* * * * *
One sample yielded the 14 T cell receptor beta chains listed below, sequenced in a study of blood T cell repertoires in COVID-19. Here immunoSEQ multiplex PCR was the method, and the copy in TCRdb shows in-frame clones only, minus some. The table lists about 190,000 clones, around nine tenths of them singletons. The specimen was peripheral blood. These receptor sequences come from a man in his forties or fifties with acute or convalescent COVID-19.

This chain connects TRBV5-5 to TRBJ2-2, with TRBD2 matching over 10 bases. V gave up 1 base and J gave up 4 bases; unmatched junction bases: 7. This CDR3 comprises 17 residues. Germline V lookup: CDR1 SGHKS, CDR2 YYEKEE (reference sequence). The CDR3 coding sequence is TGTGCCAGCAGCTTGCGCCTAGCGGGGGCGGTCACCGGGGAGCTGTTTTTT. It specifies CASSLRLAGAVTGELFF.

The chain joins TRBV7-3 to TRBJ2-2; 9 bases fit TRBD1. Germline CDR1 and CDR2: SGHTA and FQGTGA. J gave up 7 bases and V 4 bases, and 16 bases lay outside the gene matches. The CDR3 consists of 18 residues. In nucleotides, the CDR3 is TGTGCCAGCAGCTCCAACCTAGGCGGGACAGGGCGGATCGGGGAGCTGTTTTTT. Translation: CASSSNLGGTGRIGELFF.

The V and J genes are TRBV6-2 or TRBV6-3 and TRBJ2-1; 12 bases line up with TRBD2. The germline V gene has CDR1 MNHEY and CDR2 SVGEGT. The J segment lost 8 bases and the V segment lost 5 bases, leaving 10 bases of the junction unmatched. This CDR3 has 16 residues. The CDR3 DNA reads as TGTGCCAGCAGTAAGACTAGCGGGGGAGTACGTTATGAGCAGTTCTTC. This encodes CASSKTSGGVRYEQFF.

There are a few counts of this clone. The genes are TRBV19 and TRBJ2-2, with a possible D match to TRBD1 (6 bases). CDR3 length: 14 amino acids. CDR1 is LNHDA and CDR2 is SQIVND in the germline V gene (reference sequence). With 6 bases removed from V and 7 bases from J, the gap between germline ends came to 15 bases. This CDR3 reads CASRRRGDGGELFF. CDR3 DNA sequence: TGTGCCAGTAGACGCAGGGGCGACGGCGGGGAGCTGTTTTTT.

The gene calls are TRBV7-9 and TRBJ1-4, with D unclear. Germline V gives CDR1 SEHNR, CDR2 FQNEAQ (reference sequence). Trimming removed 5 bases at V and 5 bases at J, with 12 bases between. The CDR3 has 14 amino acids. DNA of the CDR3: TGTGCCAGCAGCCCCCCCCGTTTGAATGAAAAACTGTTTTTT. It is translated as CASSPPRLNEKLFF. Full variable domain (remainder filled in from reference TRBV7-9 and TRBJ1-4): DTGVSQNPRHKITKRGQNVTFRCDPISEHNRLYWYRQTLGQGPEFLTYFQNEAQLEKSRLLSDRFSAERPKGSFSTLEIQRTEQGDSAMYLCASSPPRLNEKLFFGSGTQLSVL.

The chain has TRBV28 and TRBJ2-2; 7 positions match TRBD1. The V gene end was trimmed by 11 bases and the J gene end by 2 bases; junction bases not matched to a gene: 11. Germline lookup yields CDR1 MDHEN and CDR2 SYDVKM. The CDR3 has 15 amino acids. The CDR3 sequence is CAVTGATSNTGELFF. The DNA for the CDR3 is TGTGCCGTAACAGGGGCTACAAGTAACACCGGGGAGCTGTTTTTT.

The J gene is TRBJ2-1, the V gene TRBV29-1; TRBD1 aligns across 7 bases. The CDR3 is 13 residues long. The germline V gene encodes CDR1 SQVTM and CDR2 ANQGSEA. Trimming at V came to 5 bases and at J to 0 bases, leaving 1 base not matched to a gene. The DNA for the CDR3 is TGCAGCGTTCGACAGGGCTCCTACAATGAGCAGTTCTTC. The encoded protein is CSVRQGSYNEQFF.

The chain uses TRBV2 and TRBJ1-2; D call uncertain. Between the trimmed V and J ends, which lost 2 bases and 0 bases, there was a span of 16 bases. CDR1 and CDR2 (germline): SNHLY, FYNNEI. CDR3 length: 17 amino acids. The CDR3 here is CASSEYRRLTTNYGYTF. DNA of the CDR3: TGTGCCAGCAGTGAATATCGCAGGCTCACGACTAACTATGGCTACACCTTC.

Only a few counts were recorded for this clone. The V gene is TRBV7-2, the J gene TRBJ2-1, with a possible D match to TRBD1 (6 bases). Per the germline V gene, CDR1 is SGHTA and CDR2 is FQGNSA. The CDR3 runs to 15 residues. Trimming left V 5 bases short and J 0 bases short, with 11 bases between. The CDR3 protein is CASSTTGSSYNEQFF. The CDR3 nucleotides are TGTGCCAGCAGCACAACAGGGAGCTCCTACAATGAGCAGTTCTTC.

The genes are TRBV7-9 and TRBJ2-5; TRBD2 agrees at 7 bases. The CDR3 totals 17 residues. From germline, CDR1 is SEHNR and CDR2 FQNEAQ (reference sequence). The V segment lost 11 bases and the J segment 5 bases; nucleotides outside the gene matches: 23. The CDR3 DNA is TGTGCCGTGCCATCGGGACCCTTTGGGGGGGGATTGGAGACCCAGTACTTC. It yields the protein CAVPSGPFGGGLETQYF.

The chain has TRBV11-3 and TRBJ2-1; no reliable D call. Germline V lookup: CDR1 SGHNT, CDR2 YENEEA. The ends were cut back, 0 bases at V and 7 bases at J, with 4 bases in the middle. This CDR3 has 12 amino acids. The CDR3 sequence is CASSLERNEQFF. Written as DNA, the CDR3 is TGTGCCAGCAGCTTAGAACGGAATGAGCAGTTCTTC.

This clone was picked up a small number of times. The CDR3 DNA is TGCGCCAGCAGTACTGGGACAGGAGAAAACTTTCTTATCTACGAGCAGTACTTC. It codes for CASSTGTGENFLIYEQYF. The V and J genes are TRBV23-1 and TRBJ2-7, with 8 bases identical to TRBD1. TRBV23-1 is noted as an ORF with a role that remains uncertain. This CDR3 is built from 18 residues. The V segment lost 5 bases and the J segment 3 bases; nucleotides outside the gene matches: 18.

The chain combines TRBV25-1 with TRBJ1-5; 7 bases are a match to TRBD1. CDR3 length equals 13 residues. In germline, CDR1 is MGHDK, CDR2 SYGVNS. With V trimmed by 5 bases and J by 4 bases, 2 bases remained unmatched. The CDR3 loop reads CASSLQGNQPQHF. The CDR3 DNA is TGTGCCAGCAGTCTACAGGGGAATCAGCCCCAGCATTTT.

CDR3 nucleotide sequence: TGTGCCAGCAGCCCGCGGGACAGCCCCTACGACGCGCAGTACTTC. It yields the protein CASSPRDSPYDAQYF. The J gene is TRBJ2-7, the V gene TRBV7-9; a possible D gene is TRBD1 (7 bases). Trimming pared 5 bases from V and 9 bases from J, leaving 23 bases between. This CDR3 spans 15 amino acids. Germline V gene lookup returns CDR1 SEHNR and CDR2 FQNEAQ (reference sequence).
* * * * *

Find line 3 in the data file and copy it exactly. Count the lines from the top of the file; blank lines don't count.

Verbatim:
The chain joins TRBV7-3 to TRBJ2-2; 9 bases fit TRBD1. Germline CDR1 and CDR2: SGHTA and FQGTGA. J gave up 7 bases and V 4 bases, and 16 bases lay outside the gene matches. The CDR3 consists of 18 residues. In nucleotides, the CDR3 is TGTGCCAGCAGCTCCAACCTAGGCGGGACAGGGCGGATCGGGGAGCTGTTTTTT. Translation: CASSSNLGGTGRIGELFF.